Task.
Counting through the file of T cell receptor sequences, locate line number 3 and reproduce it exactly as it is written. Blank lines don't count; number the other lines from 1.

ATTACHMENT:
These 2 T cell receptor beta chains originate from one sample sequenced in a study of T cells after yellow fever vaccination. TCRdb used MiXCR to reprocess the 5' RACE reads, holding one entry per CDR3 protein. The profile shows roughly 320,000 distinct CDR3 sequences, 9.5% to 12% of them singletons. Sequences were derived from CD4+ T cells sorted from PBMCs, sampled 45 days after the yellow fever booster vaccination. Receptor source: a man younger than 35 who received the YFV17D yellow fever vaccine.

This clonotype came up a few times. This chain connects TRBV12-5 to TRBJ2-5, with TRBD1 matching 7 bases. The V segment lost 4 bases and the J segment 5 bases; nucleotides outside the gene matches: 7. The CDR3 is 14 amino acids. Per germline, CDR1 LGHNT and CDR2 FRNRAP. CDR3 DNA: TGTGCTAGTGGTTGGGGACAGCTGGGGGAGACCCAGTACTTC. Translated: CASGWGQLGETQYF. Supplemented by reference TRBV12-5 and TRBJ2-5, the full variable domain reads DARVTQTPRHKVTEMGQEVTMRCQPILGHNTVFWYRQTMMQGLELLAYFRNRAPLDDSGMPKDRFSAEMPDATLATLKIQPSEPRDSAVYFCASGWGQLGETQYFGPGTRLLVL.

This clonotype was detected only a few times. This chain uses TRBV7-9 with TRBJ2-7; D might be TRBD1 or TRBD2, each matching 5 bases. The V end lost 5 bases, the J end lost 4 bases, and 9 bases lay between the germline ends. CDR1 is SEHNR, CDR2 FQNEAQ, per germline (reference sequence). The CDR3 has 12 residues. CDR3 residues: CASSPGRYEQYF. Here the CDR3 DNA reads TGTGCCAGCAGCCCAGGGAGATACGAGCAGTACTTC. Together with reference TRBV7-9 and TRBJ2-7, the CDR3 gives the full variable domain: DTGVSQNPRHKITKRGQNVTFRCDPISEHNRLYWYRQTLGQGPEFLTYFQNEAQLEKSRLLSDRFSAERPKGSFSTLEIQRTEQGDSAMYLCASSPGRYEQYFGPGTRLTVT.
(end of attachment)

This clonotype was detected only a few times. This chain uses TRBV7-9 with TRBJ2-7; D might be TRBD1 or TRBD2, each matching 5 bases. The V end lost 5 bases, the J end lost 4 bases, and 9 bases lay between the germline ends. CDR1 is SEHNR, CDR2 FQNEAQ, per germline (reference sequence). The CDR3 has 12 residues. CDR3 residues: CASSPGRYEQYF. Here the CDR3 DNA reads TGTGCCAGCAGCCCAGGGAGATACGAGCAGTACTTC. Together with reference TRBV7-9 and TRBJ2-7, the CDR3 gives the full variable domain: DTGVSQNPRHKITKRGQNVTFRCDPISEHNRLYWYRQTLGQGPEFLTYFQNEAQLEKSRLLSDRFSAERPKGSFSTLEIQRTEQGDSAMYLCASSPGRYEQYFGPGTRLTVT.